Fabricio Alvarado | Google+ | r
An international court ruling saying Costa Rica should allow same-sex marriage has changed the country’s presidential race, turning an evangelical former singer candidate who opposes gay marriage from an also-ran with just 2 percent support into the leading contender in today’s vote.
Fabricio Alvarado, 43, vaulted from 2 per cent to 16.9 percent in a recent survey. His nearest rivals were Antonio Alvarez of the National Liberation Party with 12.4 percent, and Carlos Alvarado of the governing Citizens’ Action Party with 10.6 percent (no relation). If no candidate tops 40 percent in the vote, the first two finishers advance to a second round on April 1.
More than two-thirds of Costa Ricans oppose the court’s ruling, which requires the Catholic country to grant same-sex couples rights to adopt children and receive inheritances and other benefits from their partners. About 76 percent of Costa Ricans identify as Roman Catholic and 14 percent as evangelical, according to the CIA World Factbook.
as the only major candidate openly backing same-sex marriage, Carlos Alvarado also saw his poll numbers rise about 5 percent recently as he attracted socially liberal voters who oppose Fabricio Alvarado’s anti-gay marriage stance.
Sunday’s outcome is very much up in the air with more than two-thirds of likely voters undecided, according to the CIEP poll.
The Council, left to right: Mayor Robert Moon, left, and the rest of Palm Springs’ new all-LGBT city council: Christy Gilbert Holstege, JR Roberts, Lisa Middleton, Geoff Kors. | Amy Blaisdell/Palm Springs city council | 18001
The American city of Palm Springs has just ushered in America’s first all-LGBT city council.
The Guardian remarks:
The struggle for gay and transgender rights, in other words, has so triumphed in this wealthy desert oasis it sees little remarkable about electing three gay men, a transgender woman and a bisexual woman, all Democrats, to its five-member council.
Your Activist thinks this is the first all-gay elected council anywhere.
The United States has imposed sanctions on five named Russians, including the leader of Chechnya, under a U.S. human rights law that has been a major irritant between Washington and Moscow.
The five Russians were targeted under the Magnitsky Act, passed by Congress in 2012 in response to the death of Russian lawyer Sergei Magnitsky. They include Ramzan Kadyrov, an ally of Russian President Vladimir Putin.
The Treasury Department alleges that Kadyrov oversaw “disappearances and extrajudicial killings” especially of gay people, and ordered the killing of one of his political rivals, who had accused him of personally carrying out torture.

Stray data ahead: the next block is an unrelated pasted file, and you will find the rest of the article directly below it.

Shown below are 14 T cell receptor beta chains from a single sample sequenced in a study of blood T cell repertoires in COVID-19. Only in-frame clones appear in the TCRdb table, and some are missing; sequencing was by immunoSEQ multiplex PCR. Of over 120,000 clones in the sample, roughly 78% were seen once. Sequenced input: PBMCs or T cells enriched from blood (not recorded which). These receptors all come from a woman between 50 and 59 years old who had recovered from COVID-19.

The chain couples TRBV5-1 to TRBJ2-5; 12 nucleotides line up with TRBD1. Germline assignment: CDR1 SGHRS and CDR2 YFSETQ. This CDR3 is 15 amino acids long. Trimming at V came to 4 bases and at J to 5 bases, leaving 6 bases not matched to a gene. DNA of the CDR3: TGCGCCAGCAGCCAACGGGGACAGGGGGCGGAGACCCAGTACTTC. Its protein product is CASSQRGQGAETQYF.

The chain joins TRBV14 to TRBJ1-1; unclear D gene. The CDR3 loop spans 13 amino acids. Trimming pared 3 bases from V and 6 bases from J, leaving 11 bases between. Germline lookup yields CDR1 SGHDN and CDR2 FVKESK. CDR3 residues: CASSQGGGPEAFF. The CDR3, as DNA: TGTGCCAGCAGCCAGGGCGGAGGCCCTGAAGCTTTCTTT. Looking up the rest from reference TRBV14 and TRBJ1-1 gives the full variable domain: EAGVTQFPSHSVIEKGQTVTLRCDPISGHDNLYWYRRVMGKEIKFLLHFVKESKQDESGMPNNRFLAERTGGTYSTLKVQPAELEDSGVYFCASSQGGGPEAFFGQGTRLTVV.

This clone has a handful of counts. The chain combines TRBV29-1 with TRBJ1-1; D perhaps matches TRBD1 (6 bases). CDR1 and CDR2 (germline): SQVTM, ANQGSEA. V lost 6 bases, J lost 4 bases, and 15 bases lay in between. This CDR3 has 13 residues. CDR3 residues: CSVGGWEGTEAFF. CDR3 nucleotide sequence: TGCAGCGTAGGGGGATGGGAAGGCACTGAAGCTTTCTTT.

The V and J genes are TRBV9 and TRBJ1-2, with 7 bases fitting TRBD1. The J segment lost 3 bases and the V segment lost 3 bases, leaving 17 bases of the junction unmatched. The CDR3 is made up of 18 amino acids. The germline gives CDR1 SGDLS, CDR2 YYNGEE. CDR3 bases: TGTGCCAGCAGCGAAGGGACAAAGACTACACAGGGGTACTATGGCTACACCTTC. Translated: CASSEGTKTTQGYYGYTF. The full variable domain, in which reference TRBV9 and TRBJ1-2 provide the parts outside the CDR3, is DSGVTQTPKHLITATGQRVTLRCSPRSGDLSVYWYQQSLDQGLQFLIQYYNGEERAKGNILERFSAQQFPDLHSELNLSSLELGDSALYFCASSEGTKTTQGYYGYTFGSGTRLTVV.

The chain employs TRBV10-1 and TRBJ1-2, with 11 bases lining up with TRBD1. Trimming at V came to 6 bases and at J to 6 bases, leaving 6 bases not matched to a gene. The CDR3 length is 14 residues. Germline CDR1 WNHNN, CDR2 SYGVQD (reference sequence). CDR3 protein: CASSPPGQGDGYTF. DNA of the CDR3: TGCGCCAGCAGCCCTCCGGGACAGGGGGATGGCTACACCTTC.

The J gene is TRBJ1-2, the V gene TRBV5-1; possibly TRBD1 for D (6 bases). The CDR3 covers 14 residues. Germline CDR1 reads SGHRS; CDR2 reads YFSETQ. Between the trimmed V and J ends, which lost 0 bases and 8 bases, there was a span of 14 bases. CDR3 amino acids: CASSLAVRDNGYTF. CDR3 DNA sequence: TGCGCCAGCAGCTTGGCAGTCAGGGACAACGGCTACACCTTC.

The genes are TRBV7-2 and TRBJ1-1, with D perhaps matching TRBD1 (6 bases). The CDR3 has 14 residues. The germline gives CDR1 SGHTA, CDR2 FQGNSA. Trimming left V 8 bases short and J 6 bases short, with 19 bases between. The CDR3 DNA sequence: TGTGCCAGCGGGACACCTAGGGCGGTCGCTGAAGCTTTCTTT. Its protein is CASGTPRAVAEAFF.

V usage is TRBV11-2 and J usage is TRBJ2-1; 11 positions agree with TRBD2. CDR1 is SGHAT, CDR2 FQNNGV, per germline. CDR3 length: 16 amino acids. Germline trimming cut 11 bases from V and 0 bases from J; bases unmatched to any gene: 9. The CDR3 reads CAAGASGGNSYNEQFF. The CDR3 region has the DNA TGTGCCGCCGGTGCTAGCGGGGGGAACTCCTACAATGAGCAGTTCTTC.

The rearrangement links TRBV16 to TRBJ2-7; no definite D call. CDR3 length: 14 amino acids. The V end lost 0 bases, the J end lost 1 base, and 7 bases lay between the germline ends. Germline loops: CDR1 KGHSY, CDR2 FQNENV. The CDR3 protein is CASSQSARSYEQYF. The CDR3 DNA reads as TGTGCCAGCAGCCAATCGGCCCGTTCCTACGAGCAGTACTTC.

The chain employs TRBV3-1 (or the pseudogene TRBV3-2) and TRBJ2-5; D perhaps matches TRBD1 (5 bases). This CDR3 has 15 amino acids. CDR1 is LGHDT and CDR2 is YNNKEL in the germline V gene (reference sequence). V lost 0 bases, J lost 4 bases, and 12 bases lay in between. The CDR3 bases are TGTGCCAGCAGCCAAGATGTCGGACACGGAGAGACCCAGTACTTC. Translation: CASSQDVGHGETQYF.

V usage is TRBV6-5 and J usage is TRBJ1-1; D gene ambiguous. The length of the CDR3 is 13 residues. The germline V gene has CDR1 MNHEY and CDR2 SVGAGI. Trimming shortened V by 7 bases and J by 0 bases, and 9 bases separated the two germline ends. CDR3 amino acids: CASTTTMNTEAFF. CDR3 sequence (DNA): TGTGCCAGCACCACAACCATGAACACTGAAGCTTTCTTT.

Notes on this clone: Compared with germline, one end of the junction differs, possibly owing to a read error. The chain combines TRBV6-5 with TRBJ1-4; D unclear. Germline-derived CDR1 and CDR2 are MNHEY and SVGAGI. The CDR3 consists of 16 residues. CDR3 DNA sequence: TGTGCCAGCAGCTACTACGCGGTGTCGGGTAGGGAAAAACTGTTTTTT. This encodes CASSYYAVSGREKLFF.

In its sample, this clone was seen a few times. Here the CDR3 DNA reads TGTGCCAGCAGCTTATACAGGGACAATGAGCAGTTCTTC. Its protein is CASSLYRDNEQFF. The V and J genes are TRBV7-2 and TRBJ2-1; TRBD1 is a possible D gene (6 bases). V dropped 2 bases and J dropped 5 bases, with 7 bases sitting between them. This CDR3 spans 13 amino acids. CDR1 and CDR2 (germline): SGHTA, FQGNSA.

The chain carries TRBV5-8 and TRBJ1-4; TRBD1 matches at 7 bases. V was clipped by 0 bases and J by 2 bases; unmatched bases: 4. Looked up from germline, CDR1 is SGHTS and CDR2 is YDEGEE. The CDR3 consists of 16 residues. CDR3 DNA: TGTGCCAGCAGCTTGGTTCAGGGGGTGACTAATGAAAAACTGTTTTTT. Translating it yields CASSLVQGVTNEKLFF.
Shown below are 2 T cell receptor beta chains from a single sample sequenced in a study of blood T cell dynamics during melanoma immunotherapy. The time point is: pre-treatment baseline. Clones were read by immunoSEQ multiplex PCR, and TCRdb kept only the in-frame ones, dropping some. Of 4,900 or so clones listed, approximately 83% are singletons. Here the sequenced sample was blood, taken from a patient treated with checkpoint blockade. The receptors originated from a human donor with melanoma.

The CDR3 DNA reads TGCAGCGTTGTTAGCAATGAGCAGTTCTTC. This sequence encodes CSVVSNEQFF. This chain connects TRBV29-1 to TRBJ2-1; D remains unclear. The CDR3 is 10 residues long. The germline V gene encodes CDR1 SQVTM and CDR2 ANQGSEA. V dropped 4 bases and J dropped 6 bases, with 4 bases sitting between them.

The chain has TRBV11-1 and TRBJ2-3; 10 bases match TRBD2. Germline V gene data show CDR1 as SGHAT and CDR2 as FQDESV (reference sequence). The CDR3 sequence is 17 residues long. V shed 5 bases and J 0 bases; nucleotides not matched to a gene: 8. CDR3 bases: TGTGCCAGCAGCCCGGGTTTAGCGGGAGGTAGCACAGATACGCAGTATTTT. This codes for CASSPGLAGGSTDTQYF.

Two Austrian political parties have formed a coalition government with a far-right view.
The People’s Party and the Freedom Party forged the alliance yesterday. The Freedom Party is a far-right party.
The People Party’s Sebastian Kurz will be the new chancellor. The Freedom Party’s Heinz-Christian Stache will be his deputy. Kurz, 31, will be Europe’s youngest leader.
There has been a rise across Europe of populist far-right parties, many of which have campaigned on anti-immigration platforms.
Immigration has dominated the campaign. Kurz has taken a hard line, calling for limits on the number of refugees entering Europe and benefits cuts for EU migrants living in Austria.
Recently the Austrian authorities legalised same sex marriage, which is due to come in during 2019; however, I understand that the Freedom Party is against the introduction of same-sex marriage.
Romania is gearing up to hold a referendum to amend the constitution to prohibit gay marriage, a move that civil rights groups warn could put the country on an “illiberal” path alongside the likes of Hungary and Poland, writes Politico.
Romania’s civil code forbids same-sex marriage, and civil partnerships have not been introduced.
The planned vote — which could be held as early as November — is the result of a campaign by “Coalition for Family,” which brings together more than 40 groups, many of them religious or describing themselves as “pro-life.” They gathered more than 3 million signatures to force a referendum.
The Mirror reports that a leaflet which compared the “alternative lifestyle” of gay people to that of Hitler and the Yorkshire Ripper, titled ‘Homosexuality – the real alternative’, was available on a stand this morning for the Support 4 The Family group at UKIP’s annual get-together in Torquay.
Israel’s government said today it would introduce a bill giving same-sex couples equal rights to adopt a child, in 2018.
The High Court of Justice had given the Israeli government two months to reconsider its opposition to same-sex adoption. The government said that it would present the bill by June 2018.
The court ultimatum came after a legal challenge against the Welfare Ministry and Justice Ministry challenged the state to justify its previous opposition to allowing same-sex couples to adopt.
The government had claimed that adoption by same-sex couples places an “additional burden” on children.
Same-sex couples can be approved for adoption under Israeli law, but only three such couples have managed to adopt children over the last nine years. Some same-sex couples adopt babies from other countries.